Billionaire Warren Buffett has been buying a boatload of Apple Inc shares and on Saturday last week suggested he would buy even more shares at the right price.
At Berkshire Hathaway Inc’s annual shareholder meeting, Buffett credited Apple with developing “extremely sticky” products to which consumers become attached, and endorsed Apple’s decision to buy back its own stock, saying that it was the technology company’s most productive use of cash.
“We would love to see Apple go down in price,” Buffett said.
Berkshire is now Apple’s third-largest shareholder, behind Vanguard Group and BlackRock Inc.
“I’m delighted to see them repurchasing shares,” Buffett said, just two days after he revealed having bought 75 million additional Apple shares, and four days after Apple said it might repurchase US$100 billion of stock.
At the end of last year, Berkshire had owned 165.3 million shares.
Buffett described it as a mistake that he never thought Alphabet Inc’s Google and Amazon.com Inc made sense as investments for Berkshire.
Buffett, 87, and his long-time partner and fellow billionaire Charlie Munger, 94, also took pointed questions on China, Wells Fargo & Co and their investment choices from shareholders, journalists and analysts at the more-than-six-hour meeting in Omaha, Nebraska.
Buffett said it was unlikely that the US and China would come to loggerheads on trade and believed that the countries would avoid doing “something extremely foolish.”
“The United States and China are going to be the two superpowers of the world, economically and in other ways, for a long, long, long time,” Buffett said, adding that any tensions should not jeopardize the win-win benefits from trade.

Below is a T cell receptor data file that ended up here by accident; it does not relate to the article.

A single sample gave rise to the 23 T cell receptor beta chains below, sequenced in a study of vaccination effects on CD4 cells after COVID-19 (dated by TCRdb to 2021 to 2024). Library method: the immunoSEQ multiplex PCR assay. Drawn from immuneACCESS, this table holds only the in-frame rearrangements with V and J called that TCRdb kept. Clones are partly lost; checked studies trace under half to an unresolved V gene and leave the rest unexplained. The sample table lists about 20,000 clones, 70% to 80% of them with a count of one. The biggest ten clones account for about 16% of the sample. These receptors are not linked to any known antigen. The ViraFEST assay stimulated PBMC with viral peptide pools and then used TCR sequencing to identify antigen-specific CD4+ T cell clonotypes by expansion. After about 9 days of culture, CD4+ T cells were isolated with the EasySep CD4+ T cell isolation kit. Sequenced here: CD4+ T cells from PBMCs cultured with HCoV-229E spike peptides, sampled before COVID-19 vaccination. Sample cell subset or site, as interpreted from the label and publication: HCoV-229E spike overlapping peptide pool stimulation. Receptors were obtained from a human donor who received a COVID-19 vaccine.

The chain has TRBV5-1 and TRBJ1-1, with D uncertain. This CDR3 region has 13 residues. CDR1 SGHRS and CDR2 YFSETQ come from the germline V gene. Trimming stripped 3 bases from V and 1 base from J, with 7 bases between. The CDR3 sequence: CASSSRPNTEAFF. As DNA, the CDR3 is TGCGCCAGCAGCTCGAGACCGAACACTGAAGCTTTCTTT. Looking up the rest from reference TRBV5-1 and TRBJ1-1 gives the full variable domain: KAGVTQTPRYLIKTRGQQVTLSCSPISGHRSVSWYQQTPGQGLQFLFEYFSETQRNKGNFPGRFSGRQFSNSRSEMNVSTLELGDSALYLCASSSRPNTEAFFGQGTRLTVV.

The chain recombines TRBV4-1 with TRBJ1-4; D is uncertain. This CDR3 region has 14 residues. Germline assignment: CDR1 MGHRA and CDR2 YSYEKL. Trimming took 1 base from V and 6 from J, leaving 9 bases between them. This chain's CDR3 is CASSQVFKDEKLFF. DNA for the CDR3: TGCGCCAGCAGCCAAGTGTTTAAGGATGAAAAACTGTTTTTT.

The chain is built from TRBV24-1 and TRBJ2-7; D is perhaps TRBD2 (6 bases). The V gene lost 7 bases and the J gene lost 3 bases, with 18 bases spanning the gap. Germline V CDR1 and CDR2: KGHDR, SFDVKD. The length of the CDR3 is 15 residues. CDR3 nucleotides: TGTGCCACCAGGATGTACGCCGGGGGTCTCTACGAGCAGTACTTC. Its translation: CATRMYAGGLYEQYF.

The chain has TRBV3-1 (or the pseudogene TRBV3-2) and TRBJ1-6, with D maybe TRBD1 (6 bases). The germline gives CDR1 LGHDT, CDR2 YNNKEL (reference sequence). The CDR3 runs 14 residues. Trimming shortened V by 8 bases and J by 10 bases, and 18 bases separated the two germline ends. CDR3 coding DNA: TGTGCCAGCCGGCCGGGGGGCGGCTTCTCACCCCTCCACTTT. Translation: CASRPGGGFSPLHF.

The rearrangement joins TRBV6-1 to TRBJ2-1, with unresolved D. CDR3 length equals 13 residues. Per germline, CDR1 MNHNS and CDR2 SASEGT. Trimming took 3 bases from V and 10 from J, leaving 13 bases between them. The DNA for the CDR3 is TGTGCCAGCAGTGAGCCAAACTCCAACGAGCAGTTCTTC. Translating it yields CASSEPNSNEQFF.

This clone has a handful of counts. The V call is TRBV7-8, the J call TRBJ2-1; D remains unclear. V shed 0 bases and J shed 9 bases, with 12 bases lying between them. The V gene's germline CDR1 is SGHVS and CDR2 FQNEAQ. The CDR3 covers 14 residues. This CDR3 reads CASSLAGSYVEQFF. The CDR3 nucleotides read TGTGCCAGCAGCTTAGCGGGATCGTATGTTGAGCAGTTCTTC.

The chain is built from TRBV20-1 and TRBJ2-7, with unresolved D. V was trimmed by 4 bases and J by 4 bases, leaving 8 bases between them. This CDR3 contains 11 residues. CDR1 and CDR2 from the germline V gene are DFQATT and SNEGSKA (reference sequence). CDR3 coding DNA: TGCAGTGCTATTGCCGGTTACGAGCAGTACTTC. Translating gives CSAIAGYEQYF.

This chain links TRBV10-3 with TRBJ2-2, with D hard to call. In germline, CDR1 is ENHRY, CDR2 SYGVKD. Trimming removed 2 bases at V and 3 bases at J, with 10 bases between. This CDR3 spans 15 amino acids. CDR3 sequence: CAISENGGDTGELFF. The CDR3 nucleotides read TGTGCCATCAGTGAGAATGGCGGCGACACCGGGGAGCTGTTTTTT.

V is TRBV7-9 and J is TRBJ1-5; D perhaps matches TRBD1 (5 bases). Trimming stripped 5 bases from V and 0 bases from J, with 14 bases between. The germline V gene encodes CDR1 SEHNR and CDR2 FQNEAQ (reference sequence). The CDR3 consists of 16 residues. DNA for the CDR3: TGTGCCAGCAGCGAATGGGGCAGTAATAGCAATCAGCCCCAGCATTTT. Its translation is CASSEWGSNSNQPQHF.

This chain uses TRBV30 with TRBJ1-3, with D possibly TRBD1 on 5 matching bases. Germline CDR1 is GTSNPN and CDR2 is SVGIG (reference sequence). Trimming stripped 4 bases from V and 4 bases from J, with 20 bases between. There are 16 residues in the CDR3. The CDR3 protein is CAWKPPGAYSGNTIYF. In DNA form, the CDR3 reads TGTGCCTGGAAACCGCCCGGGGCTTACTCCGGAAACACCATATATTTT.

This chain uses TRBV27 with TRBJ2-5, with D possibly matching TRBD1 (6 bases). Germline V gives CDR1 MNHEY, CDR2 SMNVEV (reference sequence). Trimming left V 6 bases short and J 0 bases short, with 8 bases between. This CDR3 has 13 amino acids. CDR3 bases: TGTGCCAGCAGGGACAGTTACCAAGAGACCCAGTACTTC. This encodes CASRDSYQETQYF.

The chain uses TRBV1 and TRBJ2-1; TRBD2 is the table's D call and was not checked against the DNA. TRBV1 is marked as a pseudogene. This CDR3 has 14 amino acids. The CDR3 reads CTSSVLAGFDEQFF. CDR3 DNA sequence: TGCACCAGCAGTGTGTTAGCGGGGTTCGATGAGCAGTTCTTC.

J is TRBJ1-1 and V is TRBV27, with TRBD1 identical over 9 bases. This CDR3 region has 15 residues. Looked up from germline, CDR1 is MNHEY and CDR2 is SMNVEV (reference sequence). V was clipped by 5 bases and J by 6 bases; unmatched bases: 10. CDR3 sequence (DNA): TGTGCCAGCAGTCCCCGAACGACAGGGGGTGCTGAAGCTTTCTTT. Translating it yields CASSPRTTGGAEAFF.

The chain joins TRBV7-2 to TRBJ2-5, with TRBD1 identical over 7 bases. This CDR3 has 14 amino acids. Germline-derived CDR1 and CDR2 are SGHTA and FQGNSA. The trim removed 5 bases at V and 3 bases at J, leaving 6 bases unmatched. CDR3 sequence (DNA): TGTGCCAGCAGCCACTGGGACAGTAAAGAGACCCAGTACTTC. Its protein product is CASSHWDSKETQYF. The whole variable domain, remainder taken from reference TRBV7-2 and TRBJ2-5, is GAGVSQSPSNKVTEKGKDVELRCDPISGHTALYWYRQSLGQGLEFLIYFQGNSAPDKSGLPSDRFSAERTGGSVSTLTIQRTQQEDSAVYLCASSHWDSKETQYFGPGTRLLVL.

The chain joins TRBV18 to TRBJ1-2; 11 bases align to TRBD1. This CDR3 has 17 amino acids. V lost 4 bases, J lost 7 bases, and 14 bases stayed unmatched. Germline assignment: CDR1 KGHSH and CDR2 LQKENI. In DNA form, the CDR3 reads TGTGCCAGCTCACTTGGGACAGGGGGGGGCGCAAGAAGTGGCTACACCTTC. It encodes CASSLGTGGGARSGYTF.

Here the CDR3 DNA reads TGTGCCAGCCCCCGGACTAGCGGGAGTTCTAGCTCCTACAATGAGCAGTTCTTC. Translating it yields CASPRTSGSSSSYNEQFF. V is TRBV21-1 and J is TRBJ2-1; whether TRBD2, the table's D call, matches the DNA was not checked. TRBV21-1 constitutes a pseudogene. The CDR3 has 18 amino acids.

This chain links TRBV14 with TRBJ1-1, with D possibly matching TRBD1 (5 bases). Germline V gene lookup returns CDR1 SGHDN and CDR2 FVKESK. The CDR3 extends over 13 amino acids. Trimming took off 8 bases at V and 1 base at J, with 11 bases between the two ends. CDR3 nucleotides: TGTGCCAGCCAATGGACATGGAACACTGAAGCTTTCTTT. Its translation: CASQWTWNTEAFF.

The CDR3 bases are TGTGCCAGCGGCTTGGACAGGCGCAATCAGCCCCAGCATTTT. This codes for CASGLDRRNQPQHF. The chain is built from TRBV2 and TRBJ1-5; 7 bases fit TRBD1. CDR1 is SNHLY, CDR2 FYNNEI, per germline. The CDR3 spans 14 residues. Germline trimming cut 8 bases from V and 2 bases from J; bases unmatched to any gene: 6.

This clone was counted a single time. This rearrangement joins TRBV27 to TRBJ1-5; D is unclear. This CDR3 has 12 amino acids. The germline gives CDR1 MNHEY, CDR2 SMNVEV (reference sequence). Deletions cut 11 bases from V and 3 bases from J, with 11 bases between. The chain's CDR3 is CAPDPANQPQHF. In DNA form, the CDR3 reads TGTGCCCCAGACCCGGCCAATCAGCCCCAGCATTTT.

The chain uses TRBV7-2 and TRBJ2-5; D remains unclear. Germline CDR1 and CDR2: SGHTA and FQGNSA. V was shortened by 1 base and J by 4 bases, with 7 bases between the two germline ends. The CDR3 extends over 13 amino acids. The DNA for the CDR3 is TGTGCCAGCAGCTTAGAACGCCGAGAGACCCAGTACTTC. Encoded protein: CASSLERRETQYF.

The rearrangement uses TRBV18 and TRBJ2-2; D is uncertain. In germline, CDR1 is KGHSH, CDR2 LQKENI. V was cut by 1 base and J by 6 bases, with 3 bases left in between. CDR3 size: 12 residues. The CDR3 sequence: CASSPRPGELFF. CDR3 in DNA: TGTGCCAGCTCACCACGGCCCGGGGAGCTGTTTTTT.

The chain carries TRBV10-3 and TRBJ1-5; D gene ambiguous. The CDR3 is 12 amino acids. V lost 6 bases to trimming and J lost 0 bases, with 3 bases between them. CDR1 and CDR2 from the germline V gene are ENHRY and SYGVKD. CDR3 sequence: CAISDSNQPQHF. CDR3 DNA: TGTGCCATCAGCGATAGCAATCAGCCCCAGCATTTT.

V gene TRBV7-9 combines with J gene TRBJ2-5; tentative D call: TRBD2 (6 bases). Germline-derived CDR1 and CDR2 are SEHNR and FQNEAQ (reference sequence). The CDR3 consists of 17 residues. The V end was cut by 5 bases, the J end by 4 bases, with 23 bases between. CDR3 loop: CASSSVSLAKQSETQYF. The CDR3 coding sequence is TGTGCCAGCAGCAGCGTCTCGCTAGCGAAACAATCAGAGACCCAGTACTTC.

He said US President Donald Trump should be an “educator-in-chief” on the invisible benefits of trade.
The billionaire investor also predicted “bad endings” for cryptocurrencies, such as bitcoin, and said long-term US government bonds were a terrible investment because inflation would consume their returns.
Buffett defended Wells Fargo and its chief executive, Tim Sloan, when asked when Berkshire would ditch the bank, one of its largest common stock holdings.
Berkshire owned US$25.2 billion of Wells Fargo stock as of March 31, down 14 percent from year end as a series of scandals weighed on the bank’s reputation. US regulators imposed US$1 billion of fines last month over lending abuses.
Buffett said the bank had committed the “cardinal sin” of incentivizing employees into “kind of crazy conduct.”
However, he maintained that the bank was not “inferior,” as an investment or morally, to its main rivals.
Shortly before the meeting, Berkshire ended its more than year-long stretch of falling operating profit, while a new accounting rule caused the conglomerate to suffer an overall net loss of US$1.14 billion, compared with profit of US$4.06 billion a year earlier.
However, operating profit, which excludes investment and derivative gains and losses, rose 49 percent to a record US$5.29 billion, or about US$3,215 per Class A share, higher than the US$3,116 per share that analysts had expected, according to Thomson Reuters I/B/E/S.
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